Can he change how his franchised business operates to add items or services that permit him to make some money and survive? Almost never. The operations manual does not provide for a right to change the business in that way. He will almost never get the franchisor's consent to make any such change. Why that is the fact is not important. That it is the fact is the key issue. Is there a duty to allow a failing franchisee to change the scope of his business? No court has ever held that there is any such duty. The so called requirement of "good faith and fair dealing" has never been used to require any such option.

No one who actually bought a franchise seems to have recognized in his due diligence that any franchisor who controls the supply chain can change the franchisee's prospects for financial return by the simple device of arranging for price changes in supplies and/or toggling the ops manual to add things for which extra fees are imposed. In this way the franchisor may enhance its profitability and rate of return at the franchisees' expense with absolutely no legal risk whatsoever. No court has ever addressed that issue, much less held that it may violate any legal mandate. The ops manual can't be used to rewrite the agreement, but the changes in the ops manual needed to reach this threshold are far more than this. These are but a very few of the scenarios I hear every month from franchisees seeking to get out of their franchise agreements. This is why I have come to believe that there is no need to tweak laws regulating franchising. All these problems can be corrected through the simple practice of seeking the assistance of competent franchise pre investment due diligence.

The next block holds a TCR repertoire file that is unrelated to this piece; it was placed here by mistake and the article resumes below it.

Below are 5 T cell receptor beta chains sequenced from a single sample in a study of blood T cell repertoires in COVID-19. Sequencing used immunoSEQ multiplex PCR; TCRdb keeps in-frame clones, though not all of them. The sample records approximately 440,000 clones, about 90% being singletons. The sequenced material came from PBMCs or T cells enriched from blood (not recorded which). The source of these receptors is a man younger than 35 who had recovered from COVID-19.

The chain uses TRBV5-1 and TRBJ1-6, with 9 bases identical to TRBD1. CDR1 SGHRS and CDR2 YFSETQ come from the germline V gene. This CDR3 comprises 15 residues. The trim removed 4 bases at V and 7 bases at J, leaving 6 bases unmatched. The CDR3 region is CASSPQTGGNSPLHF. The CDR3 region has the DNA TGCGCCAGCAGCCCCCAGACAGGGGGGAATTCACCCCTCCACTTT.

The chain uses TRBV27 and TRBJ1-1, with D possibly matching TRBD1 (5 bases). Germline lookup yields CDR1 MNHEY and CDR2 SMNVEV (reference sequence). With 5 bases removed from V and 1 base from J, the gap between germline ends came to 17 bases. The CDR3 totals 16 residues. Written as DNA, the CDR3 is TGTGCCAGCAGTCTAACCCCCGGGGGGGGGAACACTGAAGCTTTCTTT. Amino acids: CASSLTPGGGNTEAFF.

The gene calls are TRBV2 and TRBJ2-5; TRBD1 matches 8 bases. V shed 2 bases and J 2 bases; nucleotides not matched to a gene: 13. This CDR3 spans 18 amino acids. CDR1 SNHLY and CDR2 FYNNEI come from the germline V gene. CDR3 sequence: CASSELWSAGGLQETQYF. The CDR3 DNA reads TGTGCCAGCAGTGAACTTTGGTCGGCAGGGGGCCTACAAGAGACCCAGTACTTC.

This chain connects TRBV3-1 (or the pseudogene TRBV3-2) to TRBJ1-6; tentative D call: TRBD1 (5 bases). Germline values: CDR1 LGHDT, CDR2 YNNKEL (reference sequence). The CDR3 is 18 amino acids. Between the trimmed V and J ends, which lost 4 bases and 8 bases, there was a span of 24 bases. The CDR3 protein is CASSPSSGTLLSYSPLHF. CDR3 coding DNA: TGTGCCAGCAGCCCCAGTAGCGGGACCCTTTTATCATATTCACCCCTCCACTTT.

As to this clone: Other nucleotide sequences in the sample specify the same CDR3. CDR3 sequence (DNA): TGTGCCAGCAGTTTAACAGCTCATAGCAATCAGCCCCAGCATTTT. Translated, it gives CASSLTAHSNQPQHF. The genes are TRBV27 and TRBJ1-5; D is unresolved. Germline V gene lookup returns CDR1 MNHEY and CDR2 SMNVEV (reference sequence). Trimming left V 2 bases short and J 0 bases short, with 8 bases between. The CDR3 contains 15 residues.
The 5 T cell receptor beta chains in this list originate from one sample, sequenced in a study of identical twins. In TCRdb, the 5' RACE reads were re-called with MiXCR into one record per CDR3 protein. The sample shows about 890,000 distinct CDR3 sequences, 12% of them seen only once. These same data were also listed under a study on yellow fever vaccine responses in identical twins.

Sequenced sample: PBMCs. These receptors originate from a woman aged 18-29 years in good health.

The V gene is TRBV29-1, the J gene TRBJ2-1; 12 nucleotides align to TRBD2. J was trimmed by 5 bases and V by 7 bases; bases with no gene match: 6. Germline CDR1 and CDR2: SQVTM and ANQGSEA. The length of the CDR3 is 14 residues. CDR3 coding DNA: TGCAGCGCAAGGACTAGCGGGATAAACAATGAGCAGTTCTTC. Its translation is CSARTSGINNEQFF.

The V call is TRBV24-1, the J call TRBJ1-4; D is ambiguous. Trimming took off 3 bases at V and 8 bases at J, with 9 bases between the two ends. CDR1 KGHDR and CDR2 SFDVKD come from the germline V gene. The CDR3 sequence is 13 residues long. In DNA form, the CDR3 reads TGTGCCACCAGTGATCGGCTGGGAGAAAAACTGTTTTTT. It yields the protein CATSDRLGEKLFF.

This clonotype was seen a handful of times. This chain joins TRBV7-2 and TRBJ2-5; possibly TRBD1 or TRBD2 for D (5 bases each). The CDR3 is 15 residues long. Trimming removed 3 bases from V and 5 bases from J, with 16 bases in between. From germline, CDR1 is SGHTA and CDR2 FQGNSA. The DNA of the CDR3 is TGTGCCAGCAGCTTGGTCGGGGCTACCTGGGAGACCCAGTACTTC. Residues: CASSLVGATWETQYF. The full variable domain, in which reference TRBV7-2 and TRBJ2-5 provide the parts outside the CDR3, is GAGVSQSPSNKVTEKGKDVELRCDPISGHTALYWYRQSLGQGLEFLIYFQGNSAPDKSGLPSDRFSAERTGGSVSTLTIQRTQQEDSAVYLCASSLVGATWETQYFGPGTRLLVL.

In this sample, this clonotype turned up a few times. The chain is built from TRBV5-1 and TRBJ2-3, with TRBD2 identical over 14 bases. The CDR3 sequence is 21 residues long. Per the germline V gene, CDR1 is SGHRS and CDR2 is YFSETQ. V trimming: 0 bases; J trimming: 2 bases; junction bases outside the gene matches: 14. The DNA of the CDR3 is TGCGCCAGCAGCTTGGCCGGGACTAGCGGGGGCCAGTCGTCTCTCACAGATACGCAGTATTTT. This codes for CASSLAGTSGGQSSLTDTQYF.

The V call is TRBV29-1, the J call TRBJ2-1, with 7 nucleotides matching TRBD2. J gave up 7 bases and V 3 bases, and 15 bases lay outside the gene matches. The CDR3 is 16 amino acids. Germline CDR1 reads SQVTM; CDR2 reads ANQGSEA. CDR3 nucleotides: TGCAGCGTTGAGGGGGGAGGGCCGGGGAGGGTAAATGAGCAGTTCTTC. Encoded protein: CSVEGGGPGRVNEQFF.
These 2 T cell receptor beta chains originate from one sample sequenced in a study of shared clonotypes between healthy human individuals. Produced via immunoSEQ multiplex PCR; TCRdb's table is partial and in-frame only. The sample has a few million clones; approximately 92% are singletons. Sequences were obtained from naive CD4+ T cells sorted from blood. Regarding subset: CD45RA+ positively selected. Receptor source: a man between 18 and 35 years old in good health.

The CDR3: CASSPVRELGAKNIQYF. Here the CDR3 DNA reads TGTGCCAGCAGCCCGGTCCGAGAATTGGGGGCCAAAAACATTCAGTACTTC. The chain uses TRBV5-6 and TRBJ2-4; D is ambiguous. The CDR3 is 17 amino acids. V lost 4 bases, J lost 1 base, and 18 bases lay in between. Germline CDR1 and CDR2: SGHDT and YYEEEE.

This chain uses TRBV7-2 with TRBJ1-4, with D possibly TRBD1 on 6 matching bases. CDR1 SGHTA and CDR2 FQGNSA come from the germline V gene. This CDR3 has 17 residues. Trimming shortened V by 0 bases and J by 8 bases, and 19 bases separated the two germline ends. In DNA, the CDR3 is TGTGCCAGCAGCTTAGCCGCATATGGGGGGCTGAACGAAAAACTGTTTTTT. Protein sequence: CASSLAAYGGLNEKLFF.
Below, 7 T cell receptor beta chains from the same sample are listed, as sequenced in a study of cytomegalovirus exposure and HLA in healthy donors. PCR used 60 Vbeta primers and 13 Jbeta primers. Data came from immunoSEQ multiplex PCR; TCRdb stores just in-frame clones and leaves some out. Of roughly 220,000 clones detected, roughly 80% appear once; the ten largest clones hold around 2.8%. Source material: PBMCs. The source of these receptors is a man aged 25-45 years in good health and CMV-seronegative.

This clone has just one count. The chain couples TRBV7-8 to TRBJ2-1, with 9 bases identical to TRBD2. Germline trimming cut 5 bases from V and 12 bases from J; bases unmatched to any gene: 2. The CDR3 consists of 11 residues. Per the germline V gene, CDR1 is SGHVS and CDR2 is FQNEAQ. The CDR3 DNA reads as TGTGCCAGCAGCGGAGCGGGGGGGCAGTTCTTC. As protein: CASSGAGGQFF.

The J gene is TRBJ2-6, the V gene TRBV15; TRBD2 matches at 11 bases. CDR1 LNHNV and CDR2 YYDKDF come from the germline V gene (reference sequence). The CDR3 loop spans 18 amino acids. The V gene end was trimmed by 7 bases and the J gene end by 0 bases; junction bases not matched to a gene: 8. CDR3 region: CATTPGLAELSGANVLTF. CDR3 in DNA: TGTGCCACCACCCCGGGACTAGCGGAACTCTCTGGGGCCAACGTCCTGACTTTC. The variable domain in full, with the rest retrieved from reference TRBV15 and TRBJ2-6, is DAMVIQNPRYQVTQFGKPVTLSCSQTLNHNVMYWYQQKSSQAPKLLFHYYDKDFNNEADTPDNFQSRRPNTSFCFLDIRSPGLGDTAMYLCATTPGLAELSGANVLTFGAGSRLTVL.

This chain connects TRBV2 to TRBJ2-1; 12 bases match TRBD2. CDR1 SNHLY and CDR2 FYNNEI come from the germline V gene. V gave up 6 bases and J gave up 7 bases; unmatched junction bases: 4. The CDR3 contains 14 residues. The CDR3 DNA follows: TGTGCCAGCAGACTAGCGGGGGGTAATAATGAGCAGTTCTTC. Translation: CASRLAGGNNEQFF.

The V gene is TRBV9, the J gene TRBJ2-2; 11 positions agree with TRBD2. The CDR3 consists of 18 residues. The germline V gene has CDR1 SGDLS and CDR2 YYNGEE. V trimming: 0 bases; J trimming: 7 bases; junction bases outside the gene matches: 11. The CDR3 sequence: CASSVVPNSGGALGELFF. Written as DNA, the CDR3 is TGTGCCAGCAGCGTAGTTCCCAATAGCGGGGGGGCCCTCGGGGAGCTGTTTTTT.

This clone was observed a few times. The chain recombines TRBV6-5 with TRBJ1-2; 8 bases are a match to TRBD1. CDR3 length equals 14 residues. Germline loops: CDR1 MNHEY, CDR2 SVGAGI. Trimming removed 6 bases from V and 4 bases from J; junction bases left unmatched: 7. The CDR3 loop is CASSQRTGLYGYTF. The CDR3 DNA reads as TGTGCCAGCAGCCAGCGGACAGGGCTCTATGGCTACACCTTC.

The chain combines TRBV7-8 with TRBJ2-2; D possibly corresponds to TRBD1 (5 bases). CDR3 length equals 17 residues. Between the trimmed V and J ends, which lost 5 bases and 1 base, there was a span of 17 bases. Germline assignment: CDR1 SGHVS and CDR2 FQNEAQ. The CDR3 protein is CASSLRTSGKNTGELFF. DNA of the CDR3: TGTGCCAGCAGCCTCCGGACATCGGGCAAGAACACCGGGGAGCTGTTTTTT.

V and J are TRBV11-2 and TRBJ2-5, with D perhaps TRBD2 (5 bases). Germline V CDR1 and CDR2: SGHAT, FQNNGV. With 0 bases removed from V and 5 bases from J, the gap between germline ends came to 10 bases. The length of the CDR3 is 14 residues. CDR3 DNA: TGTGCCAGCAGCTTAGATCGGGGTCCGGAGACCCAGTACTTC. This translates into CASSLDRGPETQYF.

To be sure, there are several more extremely effective techniques to corroborate the investment potential - or lack thereof - of any small business investment. This could be far too long an article were I to explain how each of them works. But there are people out there who make a good living providing really effective insight into any small business investment prospect. There is no excuse for not availing yourself of their services when you are about to bet the farm investing in a business you have never operated before; based on a sales pitch that you have no way to corroborate; and in which you sign a draconian agreement that leaves only personal bankruptcy as the way out in almost every instance. Assumptions about the ability to resell a failing business require that you expect to find the greater fools than you were when you bought it. The "greater fool" theory of investing is an old Texas saloon hypothesis.

We should not change laws, and we certainly should never weaken the enforceability of contracts, no matter how harsh their terms, when there is another and less intrusive way to prevent the perceived problems. No one ever needs to be taken in by deals that have no future. The available techniques of pre investment due diligence make it possible to vet deals qualitatively, not only from a legal perspective, but also from a business and financial perspective. They go way beyond "reading the FDD" and just talking with existing franchisees. To be sure, they are more expensive that the "read the FDD" nonsense that most franchise investors now use (to their dismay), but value is more important than expense when you are risking everything you have.